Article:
“Evening. -A large congregation assembled early at our little chapel. At the time of beginning I found it difficult to get in. There were many about the door and the yard. I preached on Unitarians being a sect every where spoken against,' a long discourse. The people

• A lamentable quarrel had arisen between Mr. Flower and a brother-in-law, consequent on the settlement of the father's affairs. Serious imputations were thrown on Mr. Flower's character by a son of his brother-in-law, many years after the transactions referred to took place. Mr. Flower proceeded against his nephew for defamation. The trial took place before Sir James Mansfield and a special jury, in the Court of Common Pleas, London, July 25, 1808. The damages were laid at £2000, but the jury gave only such damages as would carry the costs of the action, influenced in part by Serjeant Lens's unscrupulous speech in defence, and in part by a strong and not unnatural distaste to family quarrels. Mr. Flower published a “Statement of Facts" as a Preface to a Report of the Trial. Those who are curious in studying such documents will find it highly seasoned. If the nephew were guilty of defamation, the uncle was not innocent of railing,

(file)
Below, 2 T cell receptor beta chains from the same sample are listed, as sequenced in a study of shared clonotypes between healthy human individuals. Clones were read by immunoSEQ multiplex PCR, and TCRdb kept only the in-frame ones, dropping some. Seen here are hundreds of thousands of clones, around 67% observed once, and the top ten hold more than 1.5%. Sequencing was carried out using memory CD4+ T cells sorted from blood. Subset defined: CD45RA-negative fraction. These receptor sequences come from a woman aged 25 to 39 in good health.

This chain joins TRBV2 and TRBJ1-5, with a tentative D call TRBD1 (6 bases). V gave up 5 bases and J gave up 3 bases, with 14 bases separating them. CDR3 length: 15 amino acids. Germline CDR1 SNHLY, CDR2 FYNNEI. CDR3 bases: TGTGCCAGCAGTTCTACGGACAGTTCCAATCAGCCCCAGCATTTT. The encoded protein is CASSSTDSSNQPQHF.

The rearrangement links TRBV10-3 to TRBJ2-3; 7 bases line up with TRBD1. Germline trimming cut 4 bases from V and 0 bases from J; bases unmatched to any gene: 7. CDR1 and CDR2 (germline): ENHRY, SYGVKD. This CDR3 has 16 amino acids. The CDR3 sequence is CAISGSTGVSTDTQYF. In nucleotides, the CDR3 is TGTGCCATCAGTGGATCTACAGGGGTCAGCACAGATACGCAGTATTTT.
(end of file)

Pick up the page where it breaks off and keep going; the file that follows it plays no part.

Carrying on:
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were attentive, though it can hardly be hoped they went fully into the subject. The remark at the conclusion of the service was, Old times were reviving, and that I was now regarded as ten years ago in the Calvinistic fervour of youth. To me the reflection was a melancholy one, as it struck me with a feeling of pensive regret that he, my everto-be-lamented father, who took such delight in my usefulness, was no longer capable of encouraging or assisting my services. But he rests from his labours and is blessed!